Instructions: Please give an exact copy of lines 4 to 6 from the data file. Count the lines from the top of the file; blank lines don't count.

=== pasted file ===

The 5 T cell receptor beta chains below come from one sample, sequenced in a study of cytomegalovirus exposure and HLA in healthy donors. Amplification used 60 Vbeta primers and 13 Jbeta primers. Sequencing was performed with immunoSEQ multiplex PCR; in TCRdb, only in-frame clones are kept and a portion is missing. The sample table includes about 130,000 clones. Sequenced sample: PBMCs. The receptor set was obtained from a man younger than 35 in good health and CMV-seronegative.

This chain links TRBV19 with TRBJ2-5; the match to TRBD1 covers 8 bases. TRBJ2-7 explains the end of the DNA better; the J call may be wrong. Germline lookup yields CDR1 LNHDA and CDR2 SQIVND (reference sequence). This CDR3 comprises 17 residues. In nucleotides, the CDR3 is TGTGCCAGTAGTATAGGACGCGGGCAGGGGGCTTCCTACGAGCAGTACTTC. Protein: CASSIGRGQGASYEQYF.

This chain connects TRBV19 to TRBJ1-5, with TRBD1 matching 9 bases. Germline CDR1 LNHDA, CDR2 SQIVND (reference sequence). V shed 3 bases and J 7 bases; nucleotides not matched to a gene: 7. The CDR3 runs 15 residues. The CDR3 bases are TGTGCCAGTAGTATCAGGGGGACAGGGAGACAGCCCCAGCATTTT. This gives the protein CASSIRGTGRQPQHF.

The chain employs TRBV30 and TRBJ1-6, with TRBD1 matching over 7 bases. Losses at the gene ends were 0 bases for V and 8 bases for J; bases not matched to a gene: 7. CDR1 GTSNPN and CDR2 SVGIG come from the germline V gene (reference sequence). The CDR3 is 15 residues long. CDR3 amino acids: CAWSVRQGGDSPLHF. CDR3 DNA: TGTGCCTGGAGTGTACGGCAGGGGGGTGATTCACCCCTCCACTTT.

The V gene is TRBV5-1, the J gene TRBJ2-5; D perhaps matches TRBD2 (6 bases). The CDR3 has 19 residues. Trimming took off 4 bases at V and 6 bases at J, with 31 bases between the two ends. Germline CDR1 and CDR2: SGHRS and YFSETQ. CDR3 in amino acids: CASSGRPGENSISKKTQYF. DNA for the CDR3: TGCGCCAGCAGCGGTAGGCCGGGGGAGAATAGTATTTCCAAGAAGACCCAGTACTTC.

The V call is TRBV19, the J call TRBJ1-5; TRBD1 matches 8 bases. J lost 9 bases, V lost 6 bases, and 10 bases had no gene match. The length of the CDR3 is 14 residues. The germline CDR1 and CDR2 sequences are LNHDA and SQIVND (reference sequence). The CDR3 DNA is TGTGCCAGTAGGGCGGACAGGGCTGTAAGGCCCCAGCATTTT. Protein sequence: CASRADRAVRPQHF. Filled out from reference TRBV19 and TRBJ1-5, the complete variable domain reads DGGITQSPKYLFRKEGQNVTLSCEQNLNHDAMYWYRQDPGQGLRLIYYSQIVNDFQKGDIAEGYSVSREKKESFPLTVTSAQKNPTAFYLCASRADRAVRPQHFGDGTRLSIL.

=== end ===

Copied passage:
The chain employs TRBV30 and TRBJ1-6, with TRBD1 matching over 7 bases. Losses at the gene ends were 0 bases for V and 8 bases for J; bases not matched to a gene: 7. CDR1 GTSNPN and CDR2 SVGIG come from the germline V gene (reference sequence). The CDR3 is 15 residues long. CDR3 amino acids: CAWSVRQGGDSPLHF. CDR3 DNA: TGTGCCTGGAGTGTACGGCAGGGGGGTGATTCACCCCTCCACTTT.

The V gene is TRBV5-1, the J gene TRBJ2-5; D perhaps matches TRBD2 (6 bases). The CDR3 has 19 residues. Trimming took off 4 bases at V and 6 bases at J, with 31 bases between the two ends. Germline CDR1 and CDR2: SGHRS and YFSETQ. CDR3 in amino acids: CASSGRPGENSISKKTQYF. DNA for the CDR3: TGCGCCAGCAGCGGTAGGCCGGGGGAGAATAGTATTTCCAAGAAGACCCAGTACTTC.

The V call is TRBV19, the J call TRBJ1-5; TRBD1 matches 8 bases. J lost 9 bases, V lost 6 bases, and 10 bases had no gene match. The length of the CDR3 is 14 residues. The germline CDR1 and CDR2 sequences are LNHDA and SQIVND (reference sequence). The CDR3 DNA is TGTGCCAGTAGGGCGGACAGGGCTGTAAGGCCCCAGCATTTT. Protein sequence: CASRADRAVRPQHF. Filled out from reference TRBV19 and TRBJ1-5, the complete variable domain reads DGGITQSPKYLFRKEGQNVTLSCEQNLNHDAMYWYRQDPGQGLRLIYYSQIVNDFQKGDIAEGYSVSREKKESFPLTVTSAQKNPTAFYLCASRADRAVRPQHFGDGTRLSIL.